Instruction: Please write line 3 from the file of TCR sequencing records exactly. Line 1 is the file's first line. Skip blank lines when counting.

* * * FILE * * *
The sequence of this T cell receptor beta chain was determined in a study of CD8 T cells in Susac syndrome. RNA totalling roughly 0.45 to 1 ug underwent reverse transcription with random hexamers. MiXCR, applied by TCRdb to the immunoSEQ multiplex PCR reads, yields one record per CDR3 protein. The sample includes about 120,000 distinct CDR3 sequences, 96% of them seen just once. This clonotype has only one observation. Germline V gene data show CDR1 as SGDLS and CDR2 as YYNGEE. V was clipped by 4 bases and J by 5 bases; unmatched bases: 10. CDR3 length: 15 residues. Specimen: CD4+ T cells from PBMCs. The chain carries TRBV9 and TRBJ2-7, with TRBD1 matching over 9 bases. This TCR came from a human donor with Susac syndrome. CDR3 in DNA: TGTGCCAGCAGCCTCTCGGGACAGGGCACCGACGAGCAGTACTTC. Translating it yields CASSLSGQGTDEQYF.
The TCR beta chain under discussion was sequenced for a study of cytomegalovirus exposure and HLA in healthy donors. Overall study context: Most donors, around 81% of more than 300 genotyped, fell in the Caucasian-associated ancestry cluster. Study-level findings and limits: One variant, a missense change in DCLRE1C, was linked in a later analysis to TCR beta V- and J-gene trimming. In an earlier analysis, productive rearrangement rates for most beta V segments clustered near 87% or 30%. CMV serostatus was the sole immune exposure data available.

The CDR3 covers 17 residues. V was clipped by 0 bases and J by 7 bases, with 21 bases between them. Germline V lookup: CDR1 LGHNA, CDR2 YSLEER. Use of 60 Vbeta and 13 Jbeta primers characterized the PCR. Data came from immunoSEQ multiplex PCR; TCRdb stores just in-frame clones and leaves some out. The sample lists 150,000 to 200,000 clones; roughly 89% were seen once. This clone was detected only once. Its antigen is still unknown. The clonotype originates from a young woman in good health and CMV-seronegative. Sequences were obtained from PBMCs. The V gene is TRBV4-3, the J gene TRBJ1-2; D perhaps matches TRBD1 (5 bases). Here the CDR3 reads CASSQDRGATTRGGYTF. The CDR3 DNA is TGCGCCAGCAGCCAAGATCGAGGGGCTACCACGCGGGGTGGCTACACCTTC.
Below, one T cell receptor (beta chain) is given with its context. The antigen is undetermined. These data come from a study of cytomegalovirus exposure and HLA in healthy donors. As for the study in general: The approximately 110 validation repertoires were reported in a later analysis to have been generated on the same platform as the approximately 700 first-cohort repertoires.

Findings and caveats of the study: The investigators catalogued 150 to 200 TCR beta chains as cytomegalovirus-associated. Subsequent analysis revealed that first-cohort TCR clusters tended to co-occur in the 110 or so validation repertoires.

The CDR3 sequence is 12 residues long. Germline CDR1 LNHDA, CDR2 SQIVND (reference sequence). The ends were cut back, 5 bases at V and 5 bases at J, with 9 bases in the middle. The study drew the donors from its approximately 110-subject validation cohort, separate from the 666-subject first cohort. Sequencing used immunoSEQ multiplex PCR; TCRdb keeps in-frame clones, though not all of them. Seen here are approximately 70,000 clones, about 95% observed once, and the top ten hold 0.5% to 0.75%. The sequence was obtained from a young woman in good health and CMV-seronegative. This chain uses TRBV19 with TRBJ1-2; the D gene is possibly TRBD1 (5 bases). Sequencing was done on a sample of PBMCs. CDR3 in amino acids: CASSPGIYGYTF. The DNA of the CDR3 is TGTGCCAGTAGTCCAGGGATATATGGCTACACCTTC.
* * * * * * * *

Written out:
The CDR3 covers 17 residues. V was clipped by 0 bases and J by 7 bases, with 21 bases between them. Germline V lookup: CDR1 LGHNA, CDR2 YSLEER. Use of 60 Vbeta and 13 Jbeta primers characterized the PCR. Data came from immunoSEQ multiplex PCR; TCRdb stores just in-frame clones and leaves some out. The sample lists 150,000 to 200,000 clones; roughly 89% were seen once. This clone was detected only once. Its antigen is still unknown. The clonotype originates from a young woman in good health and CMV-seronegative. Sequences were obtained from PBMCs. The V gene is TRBV4-3, the J gene TRBJ1-2; D perhaps matches TRBD1 (5 bases). Here the CDR3 reads CASSQDRGATTRGGYTF. The CDR3 DNA is TGCGCCAGCAGCCAAGATCGAGGGGCTACCACGCGGGGTGGCTACACCTTC.